Thursday, August 21, 2008

Crisis averted

Well that didn't last long. The director seems to have 'spoken to' the producer and things are a little more realistic today. That's nice.

I picture it to be something like when Kirk and Spock had to fight each other to the death. That image defines the director/producer relationship.

There should be some kind of public register for animation companies that provides a sample of the style they currently work with and a seconds-per-day figure, so that animators can know if they're just slow, or having the piss pulled out of them.

Are people paid per second any more? We're on salary but, back in the day, I was paid on footage (does anyone use the term 'footage' any more?). I was a really fast 2D animator back in the day - I spent quite a while figuring out what I wanted to do with the scene, then I bailed it down as quick as I possibly could. It's how I got things to flow. I flipped like crazy and pretty much tried to animate in real time. My pages were a mess by the end and clean-up people hated me but animation directors and clients were usually happy with the results.

So one particular job, a feature in Europe that nobody will have ever heard of, was being paid on footage. Really, really well paid. So, not doing the clever thing and trying to amass as much cash as possible, I worked out that I could work from 10am to 4pm, with a big chunk off for lunch, and still make a really good wage. So I did.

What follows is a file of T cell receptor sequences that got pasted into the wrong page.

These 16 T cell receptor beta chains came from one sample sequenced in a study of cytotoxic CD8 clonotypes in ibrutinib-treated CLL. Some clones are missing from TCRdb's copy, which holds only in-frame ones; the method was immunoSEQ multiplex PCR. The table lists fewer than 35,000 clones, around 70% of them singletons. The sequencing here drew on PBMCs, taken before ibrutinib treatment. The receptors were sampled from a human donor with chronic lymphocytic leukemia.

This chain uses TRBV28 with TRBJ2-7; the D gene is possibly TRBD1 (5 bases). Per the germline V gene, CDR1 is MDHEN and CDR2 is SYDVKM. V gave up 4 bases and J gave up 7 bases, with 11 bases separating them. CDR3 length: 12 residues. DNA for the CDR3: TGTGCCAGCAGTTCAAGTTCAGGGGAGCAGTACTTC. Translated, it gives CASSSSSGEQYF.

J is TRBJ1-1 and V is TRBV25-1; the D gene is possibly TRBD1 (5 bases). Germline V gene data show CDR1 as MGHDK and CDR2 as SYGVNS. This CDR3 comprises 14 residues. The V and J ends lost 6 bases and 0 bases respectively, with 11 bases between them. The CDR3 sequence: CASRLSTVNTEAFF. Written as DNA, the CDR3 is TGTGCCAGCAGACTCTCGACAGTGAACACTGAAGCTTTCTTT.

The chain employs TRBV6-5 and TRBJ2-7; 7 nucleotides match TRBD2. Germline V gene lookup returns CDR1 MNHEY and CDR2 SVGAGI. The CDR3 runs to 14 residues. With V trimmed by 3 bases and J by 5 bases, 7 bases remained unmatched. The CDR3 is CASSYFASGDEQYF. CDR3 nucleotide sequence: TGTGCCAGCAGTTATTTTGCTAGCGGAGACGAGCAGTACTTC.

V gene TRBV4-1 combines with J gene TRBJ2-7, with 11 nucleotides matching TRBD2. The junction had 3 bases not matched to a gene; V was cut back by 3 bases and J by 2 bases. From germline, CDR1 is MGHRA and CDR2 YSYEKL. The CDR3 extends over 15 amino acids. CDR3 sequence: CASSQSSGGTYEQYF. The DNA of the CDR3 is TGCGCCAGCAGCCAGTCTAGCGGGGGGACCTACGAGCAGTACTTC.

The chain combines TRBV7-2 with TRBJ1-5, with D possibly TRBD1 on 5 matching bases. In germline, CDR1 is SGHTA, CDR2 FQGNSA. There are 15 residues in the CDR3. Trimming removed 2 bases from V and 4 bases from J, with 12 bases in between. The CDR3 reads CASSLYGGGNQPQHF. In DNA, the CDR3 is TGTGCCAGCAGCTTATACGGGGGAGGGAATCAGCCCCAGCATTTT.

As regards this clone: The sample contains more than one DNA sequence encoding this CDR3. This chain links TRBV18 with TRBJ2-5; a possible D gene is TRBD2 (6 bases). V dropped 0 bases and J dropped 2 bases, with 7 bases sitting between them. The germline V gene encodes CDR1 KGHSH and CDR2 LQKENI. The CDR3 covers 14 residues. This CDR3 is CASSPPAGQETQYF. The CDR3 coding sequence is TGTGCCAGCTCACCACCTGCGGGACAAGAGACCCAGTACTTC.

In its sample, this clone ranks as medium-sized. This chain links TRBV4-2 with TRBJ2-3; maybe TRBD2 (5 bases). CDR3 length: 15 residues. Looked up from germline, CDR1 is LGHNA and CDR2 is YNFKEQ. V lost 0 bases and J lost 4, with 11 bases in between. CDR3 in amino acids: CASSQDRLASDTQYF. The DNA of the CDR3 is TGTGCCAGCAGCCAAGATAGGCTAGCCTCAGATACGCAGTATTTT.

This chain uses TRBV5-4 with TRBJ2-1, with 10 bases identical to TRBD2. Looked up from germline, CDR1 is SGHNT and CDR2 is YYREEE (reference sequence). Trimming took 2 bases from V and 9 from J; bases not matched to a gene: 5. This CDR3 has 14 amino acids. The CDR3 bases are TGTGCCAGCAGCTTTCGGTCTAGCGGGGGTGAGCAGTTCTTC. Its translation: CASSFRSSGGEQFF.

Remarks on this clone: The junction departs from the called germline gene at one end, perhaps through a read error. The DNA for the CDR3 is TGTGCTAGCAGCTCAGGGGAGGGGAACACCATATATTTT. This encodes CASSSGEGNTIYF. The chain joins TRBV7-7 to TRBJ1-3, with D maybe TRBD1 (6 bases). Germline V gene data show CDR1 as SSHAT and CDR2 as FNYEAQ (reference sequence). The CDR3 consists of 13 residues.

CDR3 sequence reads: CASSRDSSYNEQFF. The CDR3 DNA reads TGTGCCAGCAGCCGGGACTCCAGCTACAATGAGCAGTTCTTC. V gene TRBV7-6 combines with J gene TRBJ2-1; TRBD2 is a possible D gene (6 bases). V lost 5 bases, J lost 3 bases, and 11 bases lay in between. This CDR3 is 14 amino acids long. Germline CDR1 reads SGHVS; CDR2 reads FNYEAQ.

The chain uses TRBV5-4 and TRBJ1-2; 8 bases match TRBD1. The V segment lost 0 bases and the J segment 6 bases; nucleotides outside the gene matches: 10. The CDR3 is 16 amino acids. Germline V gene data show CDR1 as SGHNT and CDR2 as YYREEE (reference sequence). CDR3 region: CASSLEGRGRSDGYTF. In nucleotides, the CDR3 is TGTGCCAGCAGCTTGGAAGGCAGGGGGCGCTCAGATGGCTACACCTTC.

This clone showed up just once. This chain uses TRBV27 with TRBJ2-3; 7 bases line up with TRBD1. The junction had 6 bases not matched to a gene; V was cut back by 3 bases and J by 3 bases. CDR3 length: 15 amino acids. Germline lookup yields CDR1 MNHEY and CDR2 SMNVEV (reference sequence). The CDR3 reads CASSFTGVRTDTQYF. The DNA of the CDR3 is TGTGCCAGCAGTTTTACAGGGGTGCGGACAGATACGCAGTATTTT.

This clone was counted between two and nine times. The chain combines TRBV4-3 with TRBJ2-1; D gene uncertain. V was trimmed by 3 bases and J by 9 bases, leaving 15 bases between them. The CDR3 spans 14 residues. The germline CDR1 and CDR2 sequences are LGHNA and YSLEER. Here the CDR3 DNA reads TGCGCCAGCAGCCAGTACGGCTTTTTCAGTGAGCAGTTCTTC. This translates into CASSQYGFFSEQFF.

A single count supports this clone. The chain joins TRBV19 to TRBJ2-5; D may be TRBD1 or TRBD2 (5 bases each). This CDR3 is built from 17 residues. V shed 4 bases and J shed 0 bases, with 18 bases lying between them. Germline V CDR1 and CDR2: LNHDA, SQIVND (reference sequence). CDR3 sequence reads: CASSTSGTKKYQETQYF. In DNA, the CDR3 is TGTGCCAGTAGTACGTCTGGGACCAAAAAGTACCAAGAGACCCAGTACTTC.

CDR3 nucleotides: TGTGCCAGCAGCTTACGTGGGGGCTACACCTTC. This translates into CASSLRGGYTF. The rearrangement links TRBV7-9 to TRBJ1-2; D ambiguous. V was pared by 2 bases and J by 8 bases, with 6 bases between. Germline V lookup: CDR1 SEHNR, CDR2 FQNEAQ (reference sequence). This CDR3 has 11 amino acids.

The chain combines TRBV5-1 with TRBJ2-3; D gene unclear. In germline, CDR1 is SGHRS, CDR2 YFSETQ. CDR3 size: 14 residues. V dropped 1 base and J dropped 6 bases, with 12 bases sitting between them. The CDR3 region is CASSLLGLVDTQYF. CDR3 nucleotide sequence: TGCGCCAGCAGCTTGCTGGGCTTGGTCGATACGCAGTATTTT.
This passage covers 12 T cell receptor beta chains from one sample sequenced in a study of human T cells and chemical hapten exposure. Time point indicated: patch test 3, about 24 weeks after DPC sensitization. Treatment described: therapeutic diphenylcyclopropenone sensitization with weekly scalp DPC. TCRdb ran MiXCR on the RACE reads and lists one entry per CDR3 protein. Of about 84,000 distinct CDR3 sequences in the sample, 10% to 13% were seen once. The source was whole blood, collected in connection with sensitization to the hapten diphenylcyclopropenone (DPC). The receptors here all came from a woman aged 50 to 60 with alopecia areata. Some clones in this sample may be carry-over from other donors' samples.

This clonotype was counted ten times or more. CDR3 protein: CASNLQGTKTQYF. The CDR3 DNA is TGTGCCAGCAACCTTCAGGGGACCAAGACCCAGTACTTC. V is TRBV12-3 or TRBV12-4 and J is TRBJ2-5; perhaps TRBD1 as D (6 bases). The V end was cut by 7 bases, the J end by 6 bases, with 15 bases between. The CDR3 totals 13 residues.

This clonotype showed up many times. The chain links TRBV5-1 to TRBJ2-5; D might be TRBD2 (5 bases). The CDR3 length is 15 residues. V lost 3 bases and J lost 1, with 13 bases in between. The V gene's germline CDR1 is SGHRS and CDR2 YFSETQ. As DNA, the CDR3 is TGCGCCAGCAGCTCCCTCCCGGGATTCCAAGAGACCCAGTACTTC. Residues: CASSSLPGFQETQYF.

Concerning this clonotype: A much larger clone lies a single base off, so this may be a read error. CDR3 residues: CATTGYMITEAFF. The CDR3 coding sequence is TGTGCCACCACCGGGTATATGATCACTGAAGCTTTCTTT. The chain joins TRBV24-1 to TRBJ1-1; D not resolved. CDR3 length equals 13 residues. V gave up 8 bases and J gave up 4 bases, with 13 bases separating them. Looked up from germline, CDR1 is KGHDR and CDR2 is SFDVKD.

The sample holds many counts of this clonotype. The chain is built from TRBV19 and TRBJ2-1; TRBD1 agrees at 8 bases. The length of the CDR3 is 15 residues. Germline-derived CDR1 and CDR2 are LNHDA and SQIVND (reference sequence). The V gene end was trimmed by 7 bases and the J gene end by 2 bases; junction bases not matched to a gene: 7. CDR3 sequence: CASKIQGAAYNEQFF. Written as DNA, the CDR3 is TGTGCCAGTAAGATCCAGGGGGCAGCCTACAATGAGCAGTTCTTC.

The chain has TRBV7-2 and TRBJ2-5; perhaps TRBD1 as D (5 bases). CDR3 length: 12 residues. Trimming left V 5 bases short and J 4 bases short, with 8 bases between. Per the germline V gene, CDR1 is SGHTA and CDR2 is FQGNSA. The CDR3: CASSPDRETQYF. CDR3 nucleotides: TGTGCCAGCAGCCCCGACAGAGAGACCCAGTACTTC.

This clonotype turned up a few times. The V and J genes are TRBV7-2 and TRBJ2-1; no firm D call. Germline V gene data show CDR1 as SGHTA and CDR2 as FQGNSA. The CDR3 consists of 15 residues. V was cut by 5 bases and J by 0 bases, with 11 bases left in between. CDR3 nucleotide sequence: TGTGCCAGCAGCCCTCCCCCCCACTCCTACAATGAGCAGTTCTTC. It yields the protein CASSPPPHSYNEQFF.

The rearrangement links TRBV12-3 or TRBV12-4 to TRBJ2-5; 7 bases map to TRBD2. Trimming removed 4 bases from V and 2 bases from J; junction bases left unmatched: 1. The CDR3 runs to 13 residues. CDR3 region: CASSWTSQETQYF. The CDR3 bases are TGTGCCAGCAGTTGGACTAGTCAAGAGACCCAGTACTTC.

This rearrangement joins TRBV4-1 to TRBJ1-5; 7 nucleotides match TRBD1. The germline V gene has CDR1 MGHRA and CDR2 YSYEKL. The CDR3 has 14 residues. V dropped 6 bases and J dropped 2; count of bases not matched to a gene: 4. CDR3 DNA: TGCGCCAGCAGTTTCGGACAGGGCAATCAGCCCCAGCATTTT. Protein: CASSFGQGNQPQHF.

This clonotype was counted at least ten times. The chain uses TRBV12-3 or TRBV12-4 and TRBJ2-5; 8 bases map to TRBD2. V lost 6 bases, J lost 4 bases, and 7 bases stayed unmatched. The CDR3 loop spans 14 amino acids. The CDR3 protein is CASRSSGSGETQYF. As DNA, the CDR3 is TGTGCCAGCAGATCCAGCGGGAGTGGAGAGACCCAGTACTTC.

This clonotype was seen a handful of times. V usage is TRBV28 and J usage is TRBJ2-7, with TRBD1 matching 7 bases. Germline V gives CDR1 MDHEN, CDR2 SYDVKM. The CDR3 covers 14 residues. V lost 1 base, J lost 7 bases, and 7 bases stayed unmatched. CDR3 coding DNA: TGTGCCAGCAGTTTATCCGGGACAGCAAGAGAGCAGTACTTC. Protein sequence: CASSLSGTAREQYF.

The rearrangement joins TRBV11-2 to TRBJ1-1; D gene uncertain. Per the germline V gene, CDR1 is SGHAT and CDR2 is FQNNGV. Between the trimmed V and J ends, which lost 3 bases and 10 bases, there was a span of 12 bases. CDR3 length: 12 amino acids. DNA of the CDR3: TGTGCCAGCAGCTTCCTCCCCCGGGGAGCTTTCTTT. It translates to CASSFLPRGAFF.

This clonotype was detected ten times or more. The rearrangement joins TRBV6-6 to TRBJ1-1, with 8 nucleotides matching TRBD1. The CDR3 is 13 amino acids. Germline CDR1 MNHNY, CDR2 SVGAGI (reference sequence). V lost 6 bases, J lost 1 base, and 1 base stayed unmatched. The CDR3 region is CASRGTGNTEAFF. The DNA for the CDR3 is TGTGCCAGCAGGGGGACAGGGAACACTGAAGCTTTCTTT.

Those were good days.


Mitch Leeuwe said...

Man, you where lucky you lived in such a time! Working with paper!

But I knew a guy that worked slower then the rest, but he made the nicest things. So he made the important things and some faster people made the things around it. That's a nice balance, right? To a certain level.

Bitter Animator said...

Absolutley, Mitch. That was one of the really nice things - finding scenes that played on peoples strengths. Some people were great with character and dialogue, others were good with action scenes. And, yes, some were slower than others and some were better than others. It all balanced out.

At the time, I took scenes I knew nobody else would want. I always took the unpopular characters. Firstly, I was pretty new to it and nobody liked the new guy pinching the good scenes but also, if you take a character nobody else is interested in, you can make them your own. I found myself completely being able to define certain characters and I loved that.

me said...

So in your analogy the Director fakes his own death to remove quotas?

Bitter Animator said...

It was supposed to be that the director killed the producer. Gah! Doodle failed.